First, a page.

Food In Canada

A move in the right direction?

Kristy Nudds   

Food In Canada Regulation ag Canada food policy

Canada’s much anticipated National Food Policy was officially launched by the federal government on June 17 under the tagline “Everyone at the Table!”

Since its launch, the federal government has had a busy summer starting to divvy up the $134.4 million it pledged to the four key areas of the policy: increasing access for Canadians to healthy food, increasing and promoting Canadian-produced food; and supporting food security and reducing food waste amongst food processors and retailers.

Given the recent flurry of funding announcements for the food sector, it’s clear the Trudeau government is trying to make good on its 2015 electoral promise to strengthen Canada’s food system as we head into the next federal election in October. Although the timing of the announcements is rather hurried, it’s encouraging to see that there has been some strategy involved in the allocation of these funds, such as addressing labour shortages in the meat, mushroom and greenhouse processing industries through the Agri-Food Immigration Pilot Pro­ject and awarding $30 million from the Strategic Innovation Fund to develop a Canadian Food Innovation network to boost collaboration, innovation and commercialization in Canada’s food and beverage manufacturing sector.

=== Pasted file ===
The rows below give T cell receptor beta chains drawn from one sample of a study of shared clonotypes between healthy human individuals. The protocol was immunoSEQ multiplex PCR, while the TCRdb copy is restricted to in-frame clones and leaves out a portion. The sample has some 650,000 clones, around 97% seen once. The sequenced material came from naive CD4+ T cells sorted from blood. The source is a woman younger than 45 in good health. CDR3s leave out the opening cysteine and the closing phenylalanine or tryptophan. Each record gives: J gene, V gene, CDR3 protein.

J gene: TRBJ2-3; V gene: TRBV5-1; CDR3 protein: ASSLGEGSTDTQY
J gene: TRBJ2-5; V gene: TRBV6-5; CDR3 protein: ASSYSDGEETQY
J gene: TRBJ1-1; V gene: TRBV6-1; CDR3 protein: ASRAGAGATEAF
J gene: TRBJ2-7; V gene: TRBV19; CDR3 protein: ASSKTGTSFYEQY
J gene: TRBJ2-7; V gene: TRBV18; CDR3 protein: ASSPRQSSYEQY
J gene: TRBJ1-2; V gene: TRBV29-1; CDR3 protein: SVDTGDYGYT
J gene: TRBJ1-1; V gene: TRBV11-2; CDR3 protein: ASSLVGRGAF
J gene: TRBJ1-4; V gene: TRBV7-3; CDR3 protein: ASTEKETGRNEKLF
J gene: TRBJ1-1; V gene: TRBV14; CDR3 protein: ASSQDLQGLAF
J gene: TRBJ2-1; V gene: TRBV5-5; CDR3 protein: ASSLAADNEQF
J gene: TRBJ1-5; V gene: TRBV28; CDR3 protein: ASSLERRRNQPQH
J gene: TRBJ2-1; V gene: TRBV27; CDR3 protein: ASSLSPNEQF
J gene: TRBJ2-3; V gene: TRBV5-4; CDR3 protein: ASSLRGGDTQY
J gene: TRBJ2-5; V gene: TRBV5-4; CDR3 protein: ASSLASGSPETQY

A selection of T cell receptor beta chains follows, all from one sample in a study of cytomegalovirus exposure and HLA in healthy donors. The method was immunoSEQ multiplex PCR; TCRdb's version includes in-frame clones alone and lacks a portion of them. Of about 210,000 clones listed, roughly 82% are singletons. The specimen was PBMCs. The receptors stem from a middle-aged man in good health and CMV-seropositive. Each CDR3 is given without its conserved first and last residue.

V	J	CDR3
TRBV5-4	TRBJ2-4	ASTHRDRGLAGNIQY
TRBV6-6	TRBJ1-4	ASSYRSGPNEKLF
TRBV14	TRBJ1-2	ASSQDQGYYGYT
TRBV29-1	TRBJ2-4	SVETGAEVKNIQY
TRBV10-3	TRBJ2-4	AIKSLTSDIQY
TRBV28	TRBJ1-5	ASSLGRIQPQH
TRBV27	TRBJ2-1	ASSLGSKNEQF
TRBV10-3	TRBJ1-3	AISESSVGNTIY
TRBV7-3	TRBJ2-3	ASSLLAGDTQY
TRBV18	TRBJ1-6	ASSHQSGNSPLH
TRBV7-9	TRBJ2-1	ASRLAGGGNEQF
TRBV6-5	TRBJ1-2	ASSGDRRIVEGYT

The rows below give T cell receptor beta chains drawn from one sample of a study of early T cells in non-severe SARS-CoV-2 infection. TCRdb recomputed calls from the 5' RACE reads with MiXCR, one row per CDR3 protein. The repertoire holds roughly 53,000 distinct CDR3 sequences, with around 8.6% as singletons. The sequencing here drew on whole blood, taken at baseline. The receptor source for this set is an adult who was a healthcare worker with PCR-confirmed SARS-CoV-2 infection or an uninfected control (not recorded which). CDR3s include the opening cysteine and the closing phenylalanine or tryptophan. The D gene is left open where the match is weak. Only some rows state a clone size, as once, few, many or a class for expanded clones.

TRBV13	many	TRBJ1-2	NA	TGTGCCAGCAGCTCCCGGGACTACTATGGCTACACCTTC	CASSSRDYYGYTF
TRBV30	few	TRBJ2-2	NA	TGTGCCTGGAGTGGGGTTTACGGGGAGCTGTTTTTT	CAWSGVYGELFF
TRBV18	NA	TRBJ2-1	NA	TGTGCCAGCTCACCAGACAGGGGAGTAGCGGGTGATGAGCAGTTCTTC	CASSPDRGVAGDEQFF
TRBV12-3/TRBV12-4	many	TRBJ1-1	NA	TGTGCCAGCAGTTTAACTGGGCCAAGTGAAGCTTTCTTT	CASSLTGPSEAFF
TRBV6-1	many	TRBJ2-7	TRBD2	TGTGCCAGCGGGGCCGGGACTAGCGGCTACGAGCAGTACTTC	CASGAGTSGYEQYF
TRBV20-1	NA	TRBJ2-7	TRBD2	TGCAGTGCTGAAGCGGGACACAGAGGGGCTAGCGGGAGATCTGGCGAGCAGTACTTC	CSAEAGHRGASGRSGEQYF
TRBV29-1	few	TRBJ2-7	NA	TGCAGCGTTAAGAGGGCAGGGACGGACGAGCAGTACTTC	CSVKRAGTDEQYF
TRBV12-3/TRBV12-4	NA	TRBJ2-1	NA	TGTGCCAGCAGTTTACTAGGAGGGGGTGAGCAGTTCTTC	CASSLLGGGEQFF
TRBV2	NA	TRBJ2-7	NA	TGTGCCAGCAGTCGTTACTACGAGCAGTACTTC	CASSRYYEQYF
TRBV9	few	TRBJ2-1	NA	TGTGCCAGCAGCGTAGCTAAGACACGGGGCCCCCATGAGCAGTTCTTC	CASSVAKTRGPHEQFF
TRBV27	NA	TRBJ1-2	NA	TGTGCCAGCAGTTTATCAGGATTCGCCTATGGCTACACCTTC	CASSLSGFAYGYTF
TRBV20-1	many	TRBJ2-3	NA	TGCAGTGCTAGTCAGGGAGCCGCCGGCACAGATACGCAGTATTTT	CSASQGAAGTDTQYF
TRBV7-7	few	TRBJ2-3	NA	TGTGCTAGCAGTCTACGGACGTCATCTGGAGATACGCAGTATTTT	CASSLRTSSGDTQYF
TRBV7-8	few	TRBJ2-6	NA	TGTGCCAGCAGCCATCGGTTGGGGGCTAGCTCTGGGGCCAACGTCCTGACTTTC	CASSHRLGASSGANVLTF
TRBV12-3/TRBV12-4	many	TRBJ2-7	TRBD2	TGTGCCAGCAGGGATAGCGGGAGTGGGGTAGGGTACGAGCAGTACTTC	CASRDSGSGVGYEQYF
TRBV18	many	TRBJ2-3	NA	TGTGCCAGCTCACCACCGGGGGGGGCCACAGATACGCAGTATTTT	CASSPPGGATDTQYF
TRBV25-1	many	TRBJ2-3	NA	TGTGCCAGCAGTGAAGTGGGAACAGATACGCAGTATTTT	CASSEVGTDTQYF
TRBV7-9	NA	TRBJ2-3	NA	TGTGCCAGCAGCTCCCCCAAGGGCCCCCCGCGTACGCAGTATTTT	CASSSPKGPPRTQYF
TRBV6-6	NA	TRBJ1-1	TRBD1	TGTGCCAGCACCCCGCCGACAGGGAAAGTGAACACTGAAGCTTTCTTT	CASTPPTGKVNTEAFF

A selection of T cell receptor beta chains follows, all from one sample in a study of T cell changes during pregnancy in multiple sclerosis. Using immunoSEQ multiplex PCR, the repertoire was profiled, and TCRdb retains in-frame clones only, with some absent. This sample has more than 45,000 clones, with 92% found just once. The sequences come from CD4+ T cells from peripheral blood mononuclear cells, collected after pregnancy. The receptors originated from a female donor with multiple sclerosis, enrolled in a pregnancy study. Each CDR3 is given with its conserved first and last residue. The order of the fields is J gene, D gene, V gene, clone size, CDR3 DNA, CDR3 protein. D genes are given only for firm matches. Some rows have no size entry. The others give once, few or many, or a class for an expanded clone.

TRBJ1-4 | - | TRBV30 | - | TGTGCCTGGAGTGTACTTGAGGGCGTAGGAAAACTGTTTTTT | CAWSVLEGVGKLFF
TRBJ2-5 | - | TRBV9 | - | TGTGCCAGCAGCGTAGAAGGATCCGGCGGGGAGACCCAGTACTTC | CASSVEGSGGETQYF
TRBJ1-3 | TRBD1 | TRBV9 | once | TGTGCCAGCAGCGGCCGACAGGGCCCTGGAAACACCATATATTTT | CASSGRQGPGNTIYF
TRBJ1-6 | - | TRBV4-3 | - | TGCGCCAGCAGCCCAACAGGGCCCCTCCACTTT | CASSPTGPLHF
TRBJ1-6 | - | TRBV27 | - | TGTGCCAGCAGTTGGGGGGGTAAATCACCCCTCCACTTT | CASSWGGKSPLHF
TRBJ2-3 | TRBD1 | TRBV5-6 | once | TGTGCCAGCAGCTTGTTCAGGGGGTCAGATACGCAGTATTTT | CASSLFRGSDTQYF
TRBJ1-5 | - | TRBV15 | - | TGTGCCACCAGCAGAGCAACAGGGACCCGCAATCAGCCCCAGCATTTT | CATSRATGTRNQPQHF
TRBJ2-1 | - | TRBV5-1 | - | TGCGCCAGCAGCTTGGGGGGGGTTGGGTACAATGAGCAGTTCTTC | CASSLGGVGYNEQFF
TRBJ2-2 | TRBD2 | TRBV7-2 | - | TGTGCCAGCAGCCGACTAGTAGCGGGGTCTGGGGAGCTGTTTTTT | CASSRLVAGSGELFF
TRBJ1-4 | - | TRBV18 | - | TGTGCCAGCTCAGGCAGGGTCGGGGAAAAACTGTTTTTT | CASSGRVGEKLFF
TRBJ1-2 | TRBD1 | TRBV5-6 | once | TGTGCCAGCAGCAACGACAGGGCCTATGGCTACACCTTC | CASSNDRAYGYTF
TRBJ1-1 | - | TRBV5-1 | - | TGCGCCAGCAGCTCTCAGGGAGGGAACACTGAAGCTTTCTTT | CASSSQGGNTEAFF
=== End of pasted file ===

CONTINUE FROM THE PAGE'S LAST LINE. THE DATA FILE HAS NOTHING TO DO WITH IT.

Another positive indication that the federal government is grasping the importance of advancing Canada’s food and beverage manufacturing sector is the recently-released report: Made in Canada: Growing Canada’s value-added food sector from the Standing Senate Committee on Agriculture and Forestry. The report is the result of an extensive consultation with stakeholders, where the committee examined the comparative advantage of the Canadian value-added food sector, its capacity to generate value-added products that could meet global consumer demand while remaining competitive in the Canadian market, and what support would be needed for industry stakeholders in such areas as technology, marketing, environmental certification and intellectual property.

The report highlights a bright future for Canadian food and beverage manufacturing. “The untapped potential of Canada’s value-added food sector presents an opportunity to increase international and interprovincial trade, inspire innovation, and break down barriers to economic growth across the country. While the food processing sector is already one of the country’s largest employers, there is plenty of room to grow,” the report says.


The report makes nine recommendations to strengthen Canada’s value-added food industry, which in addition to addressing labour shortages includes removing barriers to interprovincial trade (including upgrading transportation infrastructure), supporting innovation and competitiveness through the development of a supercluster for food innovation, actively engaging with trading partners to bolster an open and rules-based approach to international trade, as well as funding an effective global marketing program to increase the value of the Canada brand.

The report also recommends that the federal government establish a permanent and independent panel of industry experts and other stakeholders to advise regulators.

It will be interesting to see if additional government funding announcements align with any of these recommendations. What’s been announced so far is a step in the right direction, but it’s critical the momentum isn’t lost. 

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